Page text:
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Building a question-answering model with FNet Encoder

The FNet Encoder is based on the Fourier transform
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The architecture of the transformer is encoder-decoder. From an input sentence, the encoder collects features, which are then used by the decoder to create an output sentence. The FNet Encoder is a transformer based on the Fourier transform principle. It is claimed to be significantly faster than the BERT model. This was achieved by removing the self attention layer of the BERT model with a Fourier transform. In this article, we focus on discussing the architecture and implementation of the FNet Encoder. Following are the topics to be discussed.

Table of contents

  1. Brief about the Encoder-Decoder model
  2. The architecture of the FNet Encoder
  3. Benefits and Drawbacks of FNet encoder
  4. Question Answering with FNet encoder

Brief about the Encoder-Decoder model

In Natural Language Processing a transformer works as an interpreter for deep learning to understand the human language and achieve the goals like sentiment analysis, question answering, text classification, etc. A transformer consists of majorly two components encoder and a decoder.

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The game of guessing the word is the greatest approach to grasping the idea of an encoder-decoder paradigm. The game’s rules are relatively straightforward: Player 1 must draw the meaning of a word that is randomly selected from a list. The second team member’s job is to analyse the drawing and determine which word it is meant to represent. Three crucial components are player 1 (the one who transforms the word into a painting), the artwork (a rabbit), and the person who correctly guesses the word that the drawing depicts (player 2). So player 1 is the encoder which takes the input value and converts it into a form which is understandable by player 2 and then player 2 converts the answer into a human language.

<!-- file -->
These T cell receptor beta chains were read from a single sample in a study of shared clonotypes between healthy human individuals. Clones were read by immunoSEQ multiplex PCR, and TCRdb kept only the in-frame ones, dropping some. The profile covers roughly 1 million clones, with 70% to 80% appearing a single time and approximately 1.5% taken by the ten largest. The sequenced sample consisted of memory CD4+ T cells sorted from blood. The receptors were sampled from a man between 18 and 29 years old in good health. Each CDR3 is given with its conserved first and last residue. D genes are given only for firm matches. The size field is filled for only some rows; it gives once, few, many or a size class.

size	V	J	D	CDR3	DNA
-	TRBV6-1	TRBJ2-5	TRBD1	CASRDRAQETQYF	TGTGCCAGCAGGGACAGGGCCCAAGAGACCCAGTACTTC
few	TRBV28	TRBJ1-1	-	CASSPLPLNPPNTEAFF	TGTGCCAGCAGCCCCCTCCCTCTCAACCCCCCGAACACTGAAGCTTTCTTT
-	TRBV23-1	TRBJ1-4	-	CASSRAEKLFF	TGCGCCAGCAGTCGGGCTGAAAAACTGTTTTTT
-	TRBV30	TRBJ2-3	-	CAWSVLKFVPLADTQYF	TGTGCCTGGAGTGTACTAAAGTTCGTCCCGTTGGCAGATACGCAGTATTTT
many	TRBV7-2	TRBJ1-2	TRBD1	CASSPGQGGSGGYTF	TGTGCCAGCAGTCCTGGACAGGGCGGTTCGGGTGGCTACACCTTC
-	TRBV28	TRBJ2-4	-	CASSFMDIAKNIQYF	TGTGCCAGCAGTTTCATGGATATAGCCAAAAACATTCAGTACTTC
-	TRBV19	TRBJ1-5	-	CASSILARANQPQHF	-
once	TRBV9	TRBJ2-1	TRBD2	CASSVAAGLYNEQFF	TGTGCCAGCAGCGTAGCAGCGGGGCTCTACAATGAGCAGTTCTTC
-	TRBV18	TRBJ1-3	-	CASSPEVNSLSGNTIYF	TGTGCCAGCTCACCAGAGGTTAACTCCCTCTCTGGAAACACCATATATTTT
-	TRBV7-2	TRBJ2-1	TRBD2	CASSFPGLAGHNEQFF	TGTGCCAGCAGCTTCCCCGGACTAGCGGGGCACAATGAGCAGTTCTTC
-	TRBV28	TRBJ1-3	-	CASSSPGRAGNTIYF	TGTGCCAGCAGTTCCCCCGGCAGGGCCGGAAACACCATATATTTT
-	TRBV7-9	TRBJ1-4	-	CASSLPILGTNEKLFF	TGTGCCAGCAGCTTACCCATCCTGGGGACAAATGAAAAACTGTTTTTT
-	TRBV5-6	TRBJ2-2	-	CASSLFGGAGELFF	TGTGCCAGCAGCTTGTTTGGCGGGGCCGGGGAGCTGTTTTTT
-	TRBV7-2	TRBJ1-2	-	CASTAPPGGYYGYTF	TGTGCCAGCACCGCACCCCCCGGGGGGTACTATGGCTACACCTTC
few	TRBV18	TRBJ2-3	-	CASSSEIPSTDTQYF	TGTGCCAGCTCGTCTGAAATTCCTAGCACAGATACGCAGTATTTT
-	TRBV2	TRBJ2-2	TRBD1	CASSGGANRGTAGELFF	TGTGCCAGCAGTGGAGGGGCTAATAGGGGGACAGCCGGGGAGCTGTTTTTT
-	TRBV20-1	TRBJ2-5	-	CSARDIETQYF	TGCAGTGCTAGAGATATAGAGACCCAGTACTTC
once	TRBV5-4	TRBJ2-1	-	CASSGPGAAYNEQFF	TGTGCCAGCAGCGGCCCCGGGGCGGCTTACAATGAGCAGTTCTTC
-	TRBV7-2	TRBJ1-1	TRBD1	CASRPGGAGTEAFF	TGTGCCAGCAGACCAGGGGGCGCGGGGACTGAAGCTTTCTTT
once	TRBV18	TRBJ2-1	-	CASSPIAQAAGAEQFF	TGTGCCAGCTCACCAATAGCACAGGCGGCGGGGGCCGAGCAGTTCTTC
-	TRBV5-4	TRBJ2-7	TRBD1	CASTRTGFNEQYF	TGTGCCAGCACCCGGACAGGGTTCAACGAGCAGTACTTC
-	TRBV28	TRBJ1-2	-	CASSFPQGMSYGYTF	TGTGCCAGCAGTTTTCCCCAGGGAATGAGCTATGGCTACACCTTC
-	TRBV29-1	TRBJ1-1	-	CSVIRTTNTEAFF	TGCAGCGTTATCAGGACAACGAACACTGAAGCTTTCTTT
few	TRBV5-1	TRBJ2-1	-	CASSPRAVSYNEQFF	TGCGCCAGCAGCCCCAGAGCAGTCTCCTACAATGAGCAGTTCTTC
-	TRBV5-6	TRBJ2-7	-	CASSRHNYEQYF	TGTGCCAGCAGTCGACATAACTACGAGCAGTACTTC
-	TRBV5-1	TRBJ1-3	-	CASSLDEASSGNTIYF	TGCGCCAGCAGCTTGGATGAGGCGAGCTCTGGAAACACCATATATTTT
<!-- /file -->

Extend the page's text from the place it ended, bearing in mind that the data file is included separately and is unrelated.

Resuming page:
Data must be encoded in order to be in the desired format. In the above example, we turn a word (text) into a picture (image). In the context of machine learning, we translate a string of words from human language into a two-dimensional vector, sometimes referred to as the hidden state. By stacking a recurrent neural network, the encoder is created (RNN).

A two-dimensional vector representing the entire meaning of the input sequence is the encoder’s output. The number of cells in the RNN determines the length of the vector.

A message that has been encoded must be decoded before it can be understood. Player 2 will transcribe the image into a word. The decoder will transform the two-dimensional vector into the output sequence, which is the English phrase, in the machine learning model. In order to predict the English term, it is likewise constructed with RNN layers and a thick layer.

Are you looking for a complete repository of Python libraries used in data science, check out here.

The architecture of the FNet Encoder

Each layer in the attention-free Transformer design known as FNet is composed of a feed-forward sublayer followed by a Fourier mixing sublayer. Each Transformer encoder layer’s self-attention sublayer is essentially replaced with a Fourier sublayer that performs a two-dimensional Discrete Fourier Transform (DFT) on its embedding input.

  • One dimensional DFT along the sequence dimension
  • One dimensional DFT along the hidden dimension

There is no need to change the nonlinear feed-forward sublayers or output layers because just the real component is retained in order to handle complex values. When the real portion of the whole transformation was only retrieved after the Fourier sublayer, that is, after using both one-dimensional DFT along the sequence dimension together with the hidden dimension, FNet produced the best results.

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The Fourier Transform can be best understood as a highly efficient token-mixing method that gives feed-forward sublayers adequate access to all tokens. We may also think of each alternating encoder block as performing alternate Fourier and inverse Fourier Transforms, shifting the input between the “time” and frequency domains, thanks to the dual nature of the Fourier Transform. FNet may be regarded as alternating between multiplications and convolutions since multiplying by the feed-forward sublayer coefficients in the frequency domain is similar to convolving (with a comparable set of coefficients) in the time domain.

Benefits and Drawbacks of FNet encoder

The primary benefits of the FNet encoder could be listed as:

  • The loss of information during transformation is minimum.